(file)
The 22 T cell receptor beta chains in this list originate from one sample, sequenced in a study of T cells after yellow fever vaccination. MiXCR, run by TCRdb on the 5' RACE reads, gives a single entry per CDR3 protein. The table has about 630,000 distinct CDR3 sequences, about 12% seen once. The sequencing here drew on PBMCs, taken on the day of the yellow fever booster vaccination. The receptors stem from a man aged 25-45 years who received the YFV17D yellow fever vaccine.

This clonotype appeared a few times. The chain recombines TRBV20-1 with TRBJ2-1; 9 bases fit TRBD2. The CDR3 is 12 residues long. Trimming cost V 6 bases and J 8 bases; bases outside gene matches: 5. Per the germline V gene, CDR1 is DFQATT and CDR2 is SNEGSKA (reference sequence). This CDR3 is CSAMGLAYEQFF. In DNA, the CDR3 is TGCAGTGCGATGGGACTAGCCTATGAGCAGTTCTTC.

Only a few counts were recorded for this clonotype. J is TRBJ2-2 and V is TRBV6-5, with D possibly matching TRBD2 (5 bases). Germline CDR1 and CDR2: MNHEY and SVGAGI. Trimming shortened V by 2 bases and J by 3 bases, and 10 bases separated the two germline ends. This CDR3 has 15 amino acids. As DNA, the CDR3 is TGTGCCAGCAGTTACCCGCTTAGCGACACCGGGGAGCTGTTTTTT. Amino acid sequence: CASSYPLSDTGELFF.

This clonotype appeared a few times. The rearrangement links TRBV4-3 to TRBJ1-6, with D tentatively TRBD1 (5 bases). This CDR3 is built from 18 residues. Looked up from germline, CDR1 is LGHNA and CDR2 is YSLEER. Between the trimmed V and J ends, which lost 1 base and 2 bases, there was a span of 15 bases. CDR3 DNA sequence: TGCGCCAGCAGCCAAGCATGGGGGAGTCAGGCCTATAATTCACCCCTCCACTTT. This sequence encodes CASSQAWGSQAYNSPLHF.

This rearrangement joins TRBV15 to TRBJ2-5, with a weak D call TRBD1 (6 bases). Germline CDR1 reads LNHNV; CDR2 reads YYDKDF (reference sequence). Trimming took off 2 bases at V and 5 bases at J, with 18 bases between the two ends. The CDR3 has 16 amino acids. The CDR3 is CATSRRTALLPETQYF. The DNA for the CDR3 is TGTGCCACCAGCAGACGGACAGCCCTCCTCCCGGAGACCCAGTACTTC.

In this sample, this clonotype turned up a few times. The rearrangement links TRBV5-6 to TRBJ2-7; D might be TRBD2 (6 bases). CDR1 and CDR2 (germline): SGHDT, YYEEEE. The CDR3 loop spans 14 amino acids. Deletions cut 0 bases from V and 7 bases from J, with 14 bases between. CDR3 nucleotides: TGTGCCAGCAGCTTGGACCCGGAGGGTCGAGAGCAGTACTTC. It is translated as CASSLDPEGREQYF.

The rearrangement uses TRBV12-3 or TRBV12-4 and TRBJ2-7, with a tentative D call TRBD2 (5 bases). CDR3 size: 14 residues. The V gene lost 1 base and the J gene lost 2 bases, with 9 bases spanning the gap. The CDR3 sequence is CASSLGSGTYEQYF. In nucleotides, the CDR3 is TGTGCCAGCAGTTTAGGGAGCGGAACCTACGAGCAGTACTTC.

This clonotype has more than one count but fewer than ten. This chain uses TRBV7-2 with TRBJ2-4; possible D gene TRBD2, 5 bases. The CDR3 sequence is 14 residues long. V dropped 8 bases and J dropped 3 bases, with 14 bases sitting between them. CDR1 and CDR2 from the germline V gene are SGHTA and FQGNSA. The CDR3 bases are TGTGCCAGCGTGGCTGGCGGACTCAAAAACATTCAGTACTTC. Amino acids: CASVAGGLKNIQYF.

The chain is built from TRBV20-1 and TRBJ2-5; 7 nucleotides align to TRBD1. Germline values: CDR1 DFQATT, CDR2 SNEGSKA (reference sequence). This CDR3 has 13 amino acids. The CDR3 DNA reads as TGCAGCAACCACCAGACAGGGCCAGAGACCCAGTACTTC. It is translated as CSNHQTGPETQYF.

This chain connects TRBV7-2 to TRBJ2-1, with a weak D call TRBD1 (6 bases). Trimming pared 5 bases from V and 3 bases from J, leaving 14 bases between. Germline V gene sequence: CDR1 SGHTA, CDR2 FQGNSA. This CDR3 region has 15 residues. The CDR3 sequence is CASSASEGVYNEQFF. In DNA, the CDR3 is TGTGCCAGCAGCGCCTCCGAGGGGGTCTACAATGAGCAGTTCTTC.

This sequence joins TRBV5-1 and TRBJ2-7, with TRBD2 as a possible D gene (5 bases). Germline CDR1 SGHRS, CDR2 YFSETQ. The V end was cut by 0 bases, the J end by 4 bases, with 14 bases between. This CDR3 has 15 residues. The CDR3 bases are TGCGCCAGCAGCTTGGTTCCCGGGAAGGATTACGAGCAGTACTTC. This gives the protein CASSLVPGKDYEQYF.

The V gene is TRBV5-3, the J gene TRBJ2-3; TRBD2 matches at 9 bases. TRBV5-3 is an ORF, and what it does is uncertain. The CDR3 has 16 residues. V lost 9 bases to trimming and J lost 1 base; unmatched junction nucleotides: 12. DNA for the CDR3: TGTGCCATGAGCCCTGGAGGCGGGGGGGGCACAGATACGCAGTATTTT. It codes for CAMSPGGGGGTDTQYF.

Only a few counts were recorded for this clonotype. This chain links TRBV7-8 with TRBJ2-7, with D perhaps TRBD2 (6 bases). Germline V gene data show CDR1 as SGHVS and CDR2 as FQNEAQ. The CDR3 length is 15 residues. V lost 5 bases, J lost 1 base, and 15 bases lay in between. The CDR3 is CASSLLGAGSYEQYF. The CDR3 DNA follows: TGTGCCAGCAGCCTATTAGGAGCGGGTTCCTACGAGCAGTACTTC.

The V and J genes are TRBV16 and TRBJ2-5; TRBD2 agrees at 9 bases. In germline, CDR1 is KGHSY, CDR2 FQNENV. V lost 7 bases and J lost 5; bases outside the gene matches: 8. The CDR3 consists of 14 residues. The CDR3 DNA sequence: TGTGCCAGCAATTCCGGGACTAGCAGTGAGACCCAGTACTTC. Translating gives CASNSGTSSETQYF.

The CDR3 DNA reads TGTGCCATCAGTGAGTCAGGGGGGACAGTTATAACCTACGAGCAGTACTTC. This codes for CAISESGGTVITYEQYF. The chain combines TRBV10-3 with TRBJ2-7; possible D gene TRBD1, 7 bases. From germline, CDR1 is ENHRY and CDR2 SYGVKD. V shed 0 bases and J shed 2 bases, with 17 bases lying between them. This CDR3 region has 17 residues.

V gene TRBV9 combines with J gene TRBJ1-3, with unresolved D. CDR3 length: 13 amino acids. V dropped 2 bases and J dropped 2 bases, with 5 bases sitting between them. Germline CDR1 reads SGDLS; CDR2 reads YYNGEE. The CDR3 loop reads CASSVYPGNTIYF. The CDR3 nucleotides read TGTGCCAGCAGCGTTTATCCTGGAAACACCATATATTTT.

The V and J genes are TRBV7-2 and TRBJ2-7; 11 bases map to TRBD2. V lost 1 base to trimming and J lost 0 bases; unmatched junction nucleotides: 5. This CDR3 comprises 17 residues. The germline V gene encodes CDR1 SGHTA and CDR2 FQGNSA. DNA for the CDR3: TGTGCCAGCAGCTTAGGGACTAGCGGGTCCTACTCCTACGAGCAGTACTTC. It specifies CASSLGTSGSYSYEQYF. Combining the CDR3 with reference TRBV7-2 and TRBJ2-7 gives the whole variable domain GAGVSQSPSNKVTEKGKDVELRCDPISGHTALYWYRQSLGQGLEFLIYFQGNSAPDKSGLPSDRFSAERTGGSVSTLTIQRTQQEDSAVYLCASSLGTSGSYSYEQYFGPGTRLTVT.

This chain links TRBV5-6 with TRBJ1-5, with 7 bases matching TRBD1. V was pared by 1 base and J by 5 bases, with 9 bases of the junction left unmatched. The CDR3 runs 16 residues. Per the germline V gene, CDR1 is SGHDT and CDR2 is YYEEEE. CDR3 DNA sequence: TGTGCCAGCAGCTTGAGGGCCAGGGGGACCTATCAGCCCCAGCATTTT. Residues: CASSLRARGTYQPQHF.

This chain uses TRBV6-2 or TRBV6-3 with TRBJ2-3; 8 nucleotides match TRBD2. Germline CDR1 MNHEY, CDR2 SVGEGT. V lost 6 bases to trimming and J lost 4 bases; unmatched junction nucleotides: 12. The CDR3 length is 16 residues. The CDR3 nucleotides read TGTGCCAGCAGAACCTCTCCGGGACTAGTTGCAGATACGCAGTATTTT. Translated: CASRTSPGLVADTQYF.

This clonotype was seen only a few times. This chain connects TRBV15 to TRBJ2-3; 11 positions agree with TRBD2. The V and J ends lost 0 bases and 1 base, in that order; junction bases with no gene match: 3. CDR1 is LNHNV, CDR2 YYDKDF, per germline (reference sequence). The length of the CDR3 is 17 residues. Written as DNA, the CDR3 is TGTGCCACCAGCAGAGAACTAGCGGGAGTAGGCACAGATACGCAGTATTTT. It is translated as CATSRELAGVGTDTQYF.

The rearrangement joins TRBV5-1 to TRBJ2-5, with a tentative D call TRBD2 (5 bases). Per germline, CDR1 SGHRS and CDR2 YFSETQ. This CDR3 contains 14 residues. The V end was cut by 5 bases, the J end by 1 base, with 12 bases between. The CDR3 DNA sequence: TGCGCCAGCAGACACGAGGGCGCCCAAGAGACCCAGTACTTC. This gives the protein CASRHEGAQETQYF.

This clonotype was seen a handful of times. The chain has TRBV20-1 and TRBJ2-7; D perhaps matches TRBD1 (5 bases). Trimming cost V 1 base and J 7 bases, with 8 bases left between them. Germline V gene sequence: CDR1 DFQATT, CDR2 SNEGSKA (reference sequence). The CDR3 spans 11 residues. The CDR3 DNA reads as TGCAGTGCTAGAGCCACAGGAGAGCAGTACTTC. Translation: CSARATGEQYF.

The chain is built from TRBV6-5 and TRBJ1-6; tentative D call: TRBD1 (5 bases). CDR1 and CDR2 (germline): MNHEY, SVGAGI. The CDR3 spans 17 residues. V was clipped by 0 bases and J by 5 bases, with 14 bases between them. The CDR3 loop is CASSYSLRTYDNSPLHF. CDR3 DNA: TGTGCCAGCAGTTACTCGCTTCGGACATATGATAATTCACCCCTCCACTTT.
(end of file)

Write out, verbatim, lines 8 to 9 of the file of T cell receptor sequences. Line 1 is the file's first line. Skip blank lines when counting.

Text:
This clonotype has more than one count but fewer than ten. This chain uses TRBV7-2 with TRBJ2-4; possible D gene TRBD2, 5 bases. The CDR3 sequence is 14 residues long. V dropped 8 bases and J dropped 3 bases, with 14 bases sitting between them. CDR1 and CDR2 from the germline V gene are SGHTA and FQGNSA. The CDR3 bases are TGTGCCAGCGTGGCTGGCGGACTCAAAAACATTCAGTACTTC. Amino acids: CASVAGGLKNIQYF.

The chain is built from TRBV20-1 and TRBJ2-5; 7 nucleotides align to TRBD1. Germline values: CDR1 DFQATT, CDR2 SNEGSKA (reference sequence). This CDR3 has 13 amino acids. The CDR3 DNA reads as TGCAGCAACCACCAGACAGGGCCAGAGACCCAGTACTTC. It is translated as CSNHQTGPETQYF.